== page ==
The 3 Habits of Ridiculously Happy Holiday People November 08, 2016 08:41

The 3 Habits of Ridiculously Happy Holiday People

We all know them. They're those rare unusually happy people who seem to actually love the holidays. Nothing seems to bother them. They're whistling when the rest of us are grumbling. They're smiling when we're frowning. They bake cookies while the rest of us are just trying to survive. Family dysfunction, tight budgets, and awkward holiday parties just don't seem to ever affect them.

What's their secret?

Those folks who seem to actually love and enjoy the holidays have 3 habits in common. Knowing what those habits are can help the rest of us to enjoy the holidays more, too. We may never be as ridiculously happy as they are, but we can certainly take steps in the right direction. Here's what sets them apart:

1. They focus on the reason for the season. This doesn't mean they don't have problems and that everything is perfect. It isn't. But happy holiday people tend to remember there is a reason for the holiday season, and they focus on that. They don't allow themselves to get caught up in the muck of the season. Instead, they keep the true meaning of the holidays in the forefront of their minds and they remember their blessings.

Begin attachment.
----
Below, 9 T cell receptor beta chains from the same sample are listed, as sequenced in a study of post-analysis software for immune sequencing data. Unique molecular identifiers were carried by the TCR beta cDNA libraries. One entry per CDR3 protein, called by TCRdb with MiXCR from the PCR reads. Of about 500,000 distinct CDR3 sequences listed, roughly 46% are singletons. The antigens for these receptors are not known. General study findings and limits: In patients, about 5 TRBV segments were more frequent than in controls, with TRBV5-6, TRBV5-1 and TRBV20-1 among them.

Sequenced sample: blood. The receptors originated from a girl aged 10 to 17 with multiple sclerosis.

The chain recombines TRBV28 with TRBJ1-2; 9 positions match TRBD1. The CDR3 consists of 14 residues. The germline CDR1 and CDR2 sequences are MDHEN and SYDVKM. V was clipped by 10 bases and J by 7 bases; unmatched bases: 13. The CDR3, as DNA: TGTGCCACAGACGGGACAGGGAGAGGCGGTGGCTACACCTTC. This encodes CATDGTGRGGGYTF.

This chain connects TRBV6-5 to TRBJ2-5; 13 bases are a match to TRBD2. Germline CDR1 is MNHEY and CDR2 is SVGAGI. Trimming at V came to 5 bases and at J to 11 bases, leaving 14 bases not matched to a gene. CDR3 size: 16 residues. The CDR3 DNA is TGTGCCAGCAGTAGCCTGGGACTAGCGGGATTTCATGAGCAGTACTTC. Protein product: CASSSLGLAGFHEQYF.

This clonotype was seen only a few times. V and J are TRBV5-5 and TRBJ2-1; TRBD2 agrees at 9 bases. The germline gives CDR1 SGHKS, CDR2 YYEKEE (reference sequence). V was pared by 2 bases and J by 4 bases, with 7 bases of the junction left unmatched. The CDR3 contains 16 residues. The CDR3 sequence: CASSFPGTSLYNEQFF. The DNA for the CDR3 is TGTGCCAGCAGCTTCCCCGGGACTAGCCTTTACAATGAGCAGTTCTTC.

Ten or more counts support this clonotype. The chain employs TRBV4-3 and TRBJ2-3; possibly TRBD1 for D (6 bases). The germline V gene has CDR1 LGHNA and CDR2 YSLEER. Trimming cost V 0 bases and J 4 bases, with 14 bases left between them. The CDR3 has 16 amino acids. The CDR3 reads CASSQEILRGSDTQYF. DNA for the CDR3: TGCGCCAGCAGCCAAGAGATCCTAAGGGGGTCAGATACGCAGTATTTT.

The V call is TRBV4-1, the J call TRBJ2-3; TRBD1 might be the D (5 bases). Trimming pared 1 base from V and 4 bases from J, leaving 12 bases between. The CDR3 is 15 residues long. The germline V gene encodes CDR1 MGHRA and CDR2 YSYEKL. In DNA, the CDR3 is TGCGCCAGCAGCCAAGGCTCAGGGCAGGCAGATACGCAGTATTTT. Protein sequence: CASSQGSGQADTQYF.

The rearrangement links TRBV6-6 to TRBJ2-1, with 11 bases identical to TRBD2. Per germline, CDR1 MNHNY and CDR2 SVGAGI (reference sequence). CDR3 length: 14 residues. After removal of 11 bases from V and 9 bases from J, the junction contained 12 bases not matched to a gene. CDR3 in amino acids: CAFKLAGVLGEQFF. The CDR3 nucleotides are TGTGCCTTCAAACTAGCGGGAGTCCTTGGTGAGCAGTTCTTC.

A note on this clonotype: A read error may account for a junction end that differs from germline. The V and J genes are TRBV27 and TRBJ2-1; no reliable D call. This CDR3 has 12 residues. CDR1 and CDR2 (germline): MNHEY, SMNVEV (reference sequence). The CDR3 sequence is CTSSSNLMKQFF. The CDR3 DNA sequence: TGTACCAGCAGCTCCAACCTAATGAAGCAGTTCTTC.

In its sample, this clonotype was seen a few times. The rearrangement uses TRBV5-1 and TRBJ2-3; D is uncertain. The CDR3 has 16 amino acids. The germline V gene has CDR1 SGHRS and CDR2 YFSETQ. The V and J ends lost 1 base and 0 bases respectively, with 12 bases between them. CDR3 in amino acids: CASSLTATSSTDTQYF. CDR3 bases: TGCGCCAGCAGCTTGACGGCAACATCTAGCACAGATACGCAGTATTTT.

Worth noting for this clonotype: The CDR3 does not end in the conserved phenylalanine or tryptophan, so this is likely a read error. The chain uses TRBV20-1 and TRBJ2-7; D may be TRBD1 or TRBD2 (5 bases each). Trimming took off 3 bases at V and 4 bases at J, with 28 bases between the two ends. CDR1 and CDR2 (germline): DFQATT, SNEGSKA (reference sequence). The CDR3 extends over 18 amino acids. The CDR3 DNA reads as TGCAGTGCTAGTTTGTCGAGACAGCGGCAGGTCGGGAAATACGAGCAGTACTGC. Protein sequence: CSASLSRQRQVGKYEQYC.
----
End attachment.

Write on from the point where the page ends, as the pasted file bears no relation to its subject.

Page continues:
2. They plan. They plan their holiday budget well in advance. They decide what family members they will visit and put those visits on their calendars. They make lists of gifts to buy, and they do it early in the season. Planning out the holiday season takes some work but allows them to decide what is truly important so they can say no to everything else. They plan so they won't get over-scheduled and won't overspend. They know they can't do everything, so they plan what they can.

3. They develop and utilize effective communication skills. We all know that politics and religion are topics that can create tension at holiday functions. Beyond that, happy holiday people know how to resolve conflict, edify others, and speak kindly. They don't "stir the pot," ask uncomfortable questions, or criticize others. They've worked hard on their social and communication skills, and they use them during the holidays. They keep things positive and don't lose their emotional intelligence.

We can all become happier holiday people. We just need to keep the right things in perspective, plan well, and communicate effectively. If we begin now, we can ensure the happy holiday season that we envision.

 

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